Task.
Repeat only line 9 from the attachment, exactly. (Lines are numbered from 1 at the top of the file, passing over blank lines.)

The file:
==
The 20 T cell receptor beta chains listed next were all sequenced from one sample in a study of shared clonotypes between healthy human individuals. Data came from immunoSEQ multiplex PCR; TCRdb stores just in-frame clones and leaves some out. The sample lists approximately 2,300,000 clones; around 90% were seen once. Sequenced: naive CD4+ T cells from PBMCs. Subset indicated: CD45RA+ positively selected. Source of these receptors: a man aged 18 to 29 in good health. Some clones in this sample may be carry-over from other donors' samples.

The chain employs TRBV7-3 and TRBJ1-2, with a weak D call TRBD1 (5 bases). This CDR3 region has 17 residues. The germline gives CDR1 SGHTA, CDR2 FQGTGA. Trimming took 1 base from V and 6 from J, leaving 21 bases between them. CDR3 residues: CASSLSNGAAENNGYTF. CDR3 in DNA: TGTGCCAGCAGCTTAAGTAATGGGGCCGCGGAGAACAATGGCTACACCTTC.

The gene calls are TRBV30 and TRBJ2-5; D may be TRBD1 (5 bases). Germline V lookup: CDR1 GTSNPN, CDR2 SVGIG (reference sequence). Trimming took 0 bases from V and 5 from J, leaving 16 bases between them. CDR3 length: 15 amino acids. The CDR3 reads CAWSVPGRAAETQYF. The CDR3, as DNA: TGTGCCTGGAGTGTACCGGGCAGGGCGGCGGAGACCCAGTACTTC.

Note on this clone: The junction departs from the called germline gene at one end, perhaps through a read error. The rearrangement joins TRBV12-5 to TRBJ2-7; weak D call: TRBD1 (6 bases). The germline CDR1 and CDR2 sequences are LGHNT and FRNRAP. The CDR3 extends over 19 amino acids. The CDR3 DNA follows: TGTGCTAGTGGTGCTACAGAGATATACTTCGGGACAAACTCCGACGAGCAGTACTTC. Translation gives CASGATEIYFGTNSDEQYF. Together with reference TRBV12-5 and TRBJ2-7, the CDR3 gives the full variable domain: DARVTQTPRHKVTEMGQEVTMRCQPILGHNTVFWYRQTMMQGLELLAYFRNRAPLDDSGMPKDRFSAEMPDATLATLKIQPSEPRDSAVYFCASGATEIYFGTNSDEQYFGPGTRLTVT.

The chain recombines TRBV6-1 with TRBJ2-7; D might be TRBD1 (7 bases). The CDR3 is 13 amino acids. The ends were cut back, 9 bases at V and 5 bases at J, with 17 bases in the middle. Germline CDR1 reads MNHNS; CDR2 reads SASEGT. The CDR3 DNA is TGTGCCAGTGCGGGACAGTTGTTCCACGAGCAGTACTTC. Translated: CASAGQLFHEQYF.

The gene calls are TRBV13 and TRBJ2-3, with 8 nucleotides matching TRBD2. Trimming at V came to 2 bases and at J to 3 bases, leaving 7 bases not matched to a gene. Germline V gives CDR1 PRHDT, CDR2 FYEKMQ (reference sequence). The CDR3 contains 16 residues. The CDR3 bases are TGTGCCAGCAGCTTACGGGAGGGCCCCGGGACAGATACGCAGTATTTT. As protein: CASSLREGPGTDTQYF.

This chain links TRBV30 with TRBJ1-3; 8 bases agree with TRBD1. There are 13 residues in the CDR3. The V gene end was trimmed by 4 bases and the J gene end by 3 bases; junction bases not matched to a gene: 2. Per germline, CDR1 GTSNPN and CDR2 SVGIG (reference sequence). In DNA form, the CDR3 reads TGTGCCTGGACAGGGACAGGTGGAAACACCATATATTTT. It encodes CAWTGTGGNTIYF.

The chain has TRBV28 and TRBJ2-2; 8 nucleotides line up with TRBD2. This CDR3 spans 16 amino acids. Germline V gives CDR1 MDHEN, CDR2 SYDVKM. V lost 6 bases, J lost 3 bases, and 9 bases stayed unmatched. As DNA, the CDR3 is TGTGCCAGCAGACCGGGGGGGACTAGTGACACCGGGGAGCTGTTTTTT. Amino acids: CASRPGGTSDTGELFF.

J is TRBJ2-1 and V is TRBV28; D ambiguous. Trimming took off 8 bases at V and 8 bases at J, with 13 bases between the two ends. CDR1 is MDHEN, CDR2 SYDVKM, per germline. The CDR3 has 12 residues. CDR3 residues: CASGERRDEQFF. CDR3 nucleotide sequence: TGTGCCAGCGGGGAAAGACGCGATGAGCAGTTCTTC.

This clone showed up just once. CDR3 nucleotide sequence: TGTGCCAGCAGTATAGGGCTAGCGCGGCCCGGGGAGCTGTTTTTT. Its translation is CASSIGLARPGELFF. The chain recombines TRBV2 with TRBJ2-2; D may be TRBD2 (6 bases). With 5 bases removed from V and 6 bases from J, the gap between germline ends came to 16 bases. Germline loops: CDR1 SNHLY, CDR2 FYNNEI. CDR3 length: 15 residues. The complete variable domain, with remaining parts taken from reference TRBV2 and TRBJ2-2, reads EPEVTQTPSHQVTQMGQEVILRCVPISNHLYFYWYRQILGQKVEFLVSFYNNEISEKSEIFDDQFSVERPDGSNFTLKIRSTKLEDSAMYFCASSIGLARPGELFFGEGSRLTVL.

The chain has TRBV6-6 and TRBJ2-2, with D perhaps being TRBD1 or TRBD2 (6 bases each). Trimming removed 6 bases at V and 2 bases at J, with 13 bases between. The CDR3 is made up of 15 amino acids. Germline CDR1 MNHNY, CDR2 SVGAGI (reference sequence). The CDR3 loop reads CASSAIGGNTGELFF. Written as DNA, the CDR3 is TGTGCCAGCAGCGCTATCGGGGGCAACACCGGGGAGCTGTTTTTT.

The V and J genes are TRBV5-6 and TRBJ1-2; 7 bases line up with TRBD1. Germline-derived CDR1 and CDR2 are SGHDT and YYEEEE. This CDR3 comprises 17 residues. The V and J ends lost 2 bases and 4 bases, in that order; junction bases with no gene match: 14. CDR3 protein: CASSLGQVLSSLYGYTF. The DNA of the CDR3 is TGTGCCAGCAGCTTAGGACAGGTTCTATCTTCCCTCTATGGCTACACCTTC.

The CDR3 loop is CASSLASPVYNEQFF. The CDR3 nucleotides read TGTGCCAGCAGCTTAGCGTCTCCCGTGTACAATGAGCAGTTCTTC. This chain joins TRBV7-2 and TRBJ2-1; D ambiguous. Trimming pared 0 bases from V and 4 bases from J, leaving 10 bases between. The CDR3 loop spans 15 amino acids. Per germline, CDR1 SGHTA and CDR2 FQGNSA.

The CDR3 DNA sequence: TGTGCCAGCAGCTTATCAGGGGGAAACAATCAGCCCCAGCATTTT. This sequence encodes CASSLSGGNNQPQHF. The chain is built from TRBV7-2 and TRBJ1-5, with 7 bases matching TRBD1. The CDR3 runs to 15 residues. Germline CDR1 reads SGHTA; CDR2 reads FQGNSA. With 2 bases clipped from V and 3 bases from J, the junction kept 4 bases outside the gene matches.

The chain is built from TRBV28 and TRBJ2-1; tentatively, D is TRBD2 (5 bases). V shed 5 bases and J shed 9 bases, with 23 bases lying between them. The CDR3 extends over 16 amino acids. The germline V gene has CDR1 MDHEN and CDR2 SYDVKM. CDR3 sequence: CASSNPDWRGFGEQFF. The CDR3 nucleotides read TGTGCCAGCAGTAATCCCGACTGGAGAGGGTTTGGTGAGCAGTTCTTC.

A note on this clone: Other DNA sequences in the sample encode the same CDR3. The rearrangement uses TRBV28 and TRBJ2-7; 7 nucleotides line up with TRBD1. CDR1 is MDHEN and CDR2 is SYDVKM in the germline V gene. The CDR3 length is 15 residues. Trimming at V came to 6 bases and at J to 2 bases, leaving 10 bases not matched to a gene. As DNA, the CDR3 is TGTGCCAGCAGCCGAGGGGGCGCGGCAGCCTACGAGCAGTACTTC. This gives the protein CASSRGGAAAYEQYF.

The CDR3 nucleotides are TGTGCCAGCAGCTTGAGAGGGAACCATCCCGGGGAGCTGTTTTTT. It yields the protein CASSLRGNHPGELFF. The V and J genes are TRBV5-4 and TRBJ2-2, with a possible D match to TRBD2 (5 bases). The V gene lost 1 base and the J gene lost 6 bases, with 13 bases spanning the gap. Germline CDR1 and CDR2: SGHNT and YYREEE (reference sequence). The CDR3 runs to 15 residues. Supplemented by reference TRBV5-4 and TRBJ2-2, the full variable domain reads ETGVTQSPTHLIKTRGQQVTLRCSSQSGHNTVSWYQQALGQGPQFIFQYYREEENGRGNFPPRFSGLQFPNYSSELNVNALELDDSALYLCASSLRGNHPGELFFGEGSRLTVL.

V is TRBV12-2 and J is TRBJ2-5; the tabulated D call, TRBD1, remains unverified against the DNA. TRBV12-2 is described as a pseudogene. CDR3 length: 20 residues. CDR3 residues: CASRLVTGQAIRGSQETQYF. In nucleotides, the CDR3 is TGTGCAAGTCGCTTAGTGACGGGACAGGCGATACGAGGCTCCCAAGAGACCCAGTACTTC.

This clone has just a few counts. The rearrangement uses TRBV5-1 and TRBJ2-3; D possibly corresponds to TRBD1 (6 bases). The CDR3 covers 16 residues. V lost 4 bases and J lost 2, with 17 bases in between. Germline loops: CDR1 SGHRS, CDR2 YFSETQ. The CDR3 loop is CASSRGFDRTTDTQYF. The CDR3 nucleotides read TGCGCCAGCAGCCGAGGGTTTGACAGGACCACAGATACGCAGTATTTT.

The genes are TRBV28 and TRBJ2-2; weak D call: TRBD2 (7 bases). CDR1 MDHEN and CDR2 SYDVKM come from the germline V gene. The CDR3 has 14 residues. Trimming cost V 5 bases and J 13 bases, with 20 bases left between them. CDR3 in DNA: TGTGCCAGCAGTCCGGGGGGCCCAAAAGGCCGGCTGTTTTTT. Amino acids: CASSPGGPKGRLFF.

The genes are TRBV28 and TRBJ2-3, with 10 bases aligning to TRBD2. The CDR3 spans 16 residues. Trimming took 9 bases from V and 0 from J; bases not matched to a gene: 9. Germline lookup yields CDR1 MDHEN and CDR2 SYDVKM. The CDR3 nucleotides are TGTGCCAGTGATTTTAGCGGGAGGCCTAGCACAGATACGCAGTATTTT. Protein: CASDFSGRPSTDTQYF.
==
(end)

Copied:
J is TRBJ2-1 and V is TRBV28; D ambiguous. Trimming took off 8 bases at V and 8 bases at J, with 13 bases between the two ends. CDR1 is MDHEN, CDR2 SYDVKM, per germline. The CDR3 has 12 residues. CDR3 residues: CASGERRDEQFF. CDR3 nucleotide sequence: TGTGCCAGCGGGGAAAGACGCGATGAGCAGTTCTTC.